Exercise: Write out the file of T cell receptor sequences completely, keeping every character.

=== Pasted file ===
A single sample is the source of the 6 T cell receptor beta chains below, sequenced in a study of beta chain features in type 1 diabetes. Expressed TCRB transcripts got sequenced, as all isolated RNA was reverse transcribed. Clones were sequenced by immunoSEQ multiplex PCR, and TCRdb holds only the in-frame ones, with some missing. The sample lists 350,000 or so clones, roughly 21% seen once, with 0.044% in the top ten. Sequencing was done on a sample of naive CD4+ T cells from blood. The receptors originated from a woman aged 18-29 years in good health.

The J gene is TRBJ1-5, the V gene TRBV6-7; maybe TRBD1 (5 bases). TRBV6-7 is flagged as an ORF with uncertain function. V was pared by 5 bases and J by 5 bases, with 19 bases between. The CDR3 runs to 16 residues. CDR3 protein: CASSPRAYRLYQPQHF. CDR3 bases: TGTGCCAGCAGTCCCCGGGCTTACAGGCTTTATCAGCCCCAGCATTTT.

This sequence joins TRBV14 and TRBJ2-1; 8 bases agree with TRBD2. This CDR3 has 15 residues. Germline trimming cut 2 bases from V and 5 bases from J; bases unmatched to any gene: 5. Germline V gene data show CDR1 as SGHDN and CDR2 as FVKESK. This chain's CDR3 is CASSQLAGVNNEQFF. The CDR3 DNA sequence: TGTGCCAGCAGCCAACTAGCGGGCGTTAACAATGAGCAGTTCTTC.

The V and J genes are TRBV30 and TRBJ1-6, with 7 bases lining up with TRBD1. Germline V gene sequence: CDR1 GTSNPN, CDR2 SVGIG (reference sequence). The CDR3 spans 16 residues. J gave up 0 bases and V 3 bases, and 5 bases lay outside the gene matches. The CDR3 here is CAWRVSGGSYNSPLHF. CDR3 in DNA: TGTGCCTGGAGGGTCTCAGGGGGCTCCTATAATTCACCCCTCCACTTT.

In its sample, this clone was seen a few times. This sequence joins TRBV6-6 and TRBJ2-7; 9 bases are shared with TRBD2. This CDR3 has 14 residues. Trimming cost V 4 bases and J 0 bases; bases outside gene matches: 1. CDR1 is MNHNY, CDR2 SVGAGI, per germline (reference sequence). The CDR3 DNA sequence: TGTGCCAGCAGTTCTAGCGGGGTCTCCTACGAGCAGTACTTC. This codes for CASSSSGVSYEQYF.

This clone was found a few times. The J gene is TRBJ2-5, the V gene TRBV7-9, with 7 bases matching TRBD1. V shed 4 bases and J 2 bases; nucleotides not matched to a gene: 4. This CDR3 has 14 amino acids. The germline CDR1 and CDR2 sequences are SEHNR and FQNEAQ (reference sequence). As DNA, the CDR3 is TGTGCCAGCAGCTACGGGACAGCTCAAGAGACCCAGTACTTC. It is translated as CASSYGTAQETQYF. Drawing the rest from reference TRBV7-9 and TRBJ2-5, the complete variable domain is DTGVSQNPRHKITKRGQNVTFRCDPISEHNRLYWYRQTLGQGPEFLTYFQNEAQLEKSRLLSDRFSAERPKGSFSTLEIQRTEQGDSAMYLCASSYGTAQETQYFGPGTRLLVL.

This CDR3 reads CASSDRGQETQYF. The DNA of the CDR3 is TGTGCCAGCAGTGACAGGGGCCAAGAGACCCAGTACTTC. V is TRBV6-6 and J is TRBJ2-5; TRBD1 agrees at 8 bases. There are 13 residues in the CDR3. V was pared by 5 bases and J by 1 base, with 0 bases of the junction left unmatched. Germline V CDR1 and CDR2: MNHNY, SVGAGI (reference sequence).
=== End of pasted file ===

A single sample is the source of the 6 T cell receptor beta chains below, sequenced in a study of beta chain features in type 1 diabetes. Expressed TCRB transcripts got sequenced, as all isolated RNA was reverse transcribed. Clones were sequenced by immunoSEQ multiplex PCR, and TCRdb holds only the in-frame ones, with some missing. The sample lists 350,000 or so clones, roughly 21% seen once, with 0.044% in the top ten. Sequencing was done on a sample of naive CD4+ T cells from blood. The receptors originated from a woman aged 18-29 years in good health.

The J gene is TRBJ1-5, the V gene TRBV6-7; maybe TRBD1 (5 bases). TRBV6-7 is flagged as an ORF with uncertain function. V was pared by 5 bases and J by 5 bases, with 19 bases between. The CDR3 runs to 16 residues. CDR3 protein: CASSPRAYRLYQPQHF. CDR3 bases: TGTGCCAGCAGTCCCCGGGCTTACAGGCTTTATCAGCCCCAGCATTTT.

This sequence joins TRBV14 and TRBJ2-1; 8 bases agree with TRBD2. This CDR3 has 15 residues. Germline trimming cut 2 bases from V and 5 bases from J; bases unmatched to any gene: 5. Germline V gene data show CDR1 as SGHDN and CDR2 as FVKESK. This chain's CDR3 is CASSQLAGVNNEQFF. The CDR3 DNA sequence: TGTGCCAGCAGCCAACTAGCGGGCGTTAACAATGAGCAGTTCTTC.

The V and J genes are TRBV30 and TRBJ1-6, with 7 bases lining up with TRBD1. Germline V gene sequence: CDR1 GTSNPN, CDR2 SVGIG (reference sequence). The CDR3 spans 16 residues. J gave up 0 bases and V 3 bases, and 5 bases lay outside the gene matches. The CDR3 here is CAWRVSGGSYNSPLHF. CDR3 in DNA: TGTGCCTGGAGGGTCTCAGGGGGCTCCTATAATTCACCCCTCCACTTT.

In its sample, this clone was seen a few times. This sequence joins TRBV6-6 and TRBJ2-7; 9 bases are shared with TRBD2. This CDR3 has 14 residues. Trimming cost V 4 bases and J 0 bases; bases outside gene matches: 1. CDR1 is MNHNY, CDR2 SVGAGI, per germline (reference sequence). The CDR3 DNA sequence: TGTGCCAGCAGTTCTAGCGGGGTCTCCTACGAGCAGTACTTC. This codes for CASSSSGVSYEQYF.

This clone was found a few times. The J gene is TRBJ2-5, the V gene TRBV7-9, with 7 bases matching TRBD1. V shed 4 bases and J 2 bases; nucleotides not matched to a gene: 4. This CDR3 has 14 amino acids. The germline CDR1 and CDR2 sequences are SEHNR and FQNEAQ (reference sequence). As DNA, the CDR3 is TGTGCCAGCAGCTACGGGACAGCTCAAGAGACCCAGTACTTC. It is translated as CASSYGTAQETQYF. Drawing the rest from reference TRBV7-9 and TRBJ2-5, the complete variable domain is DTGVSQNPRHKITKRGQNVTFRCDPISEHNRLYWYRQTLGQGPEFLTYFQNEAQLEKSRLLSDRFSAERPKGSFSTLEIQRTEQGDSAMYLCASSYGTAQETQYFGPGTRLLVL.

This CDR3 reads CASSDRGQETQYF. The DNA of the CDR3 is TGTGCCAGCAGTGACAGGGGCCAAGAGACCCAGTACTTC. V is TRBV6-6 and J is TRBJ2-5; TRBD1 agrees at 8 bases. There are 13 residues in the CDR3. V was pared by 5 bases and J by 1 base, with 0 bases of the junction left unmatched. Germline V CDR1 and CDR2: MNHNY, SVGAGI (reference sequence).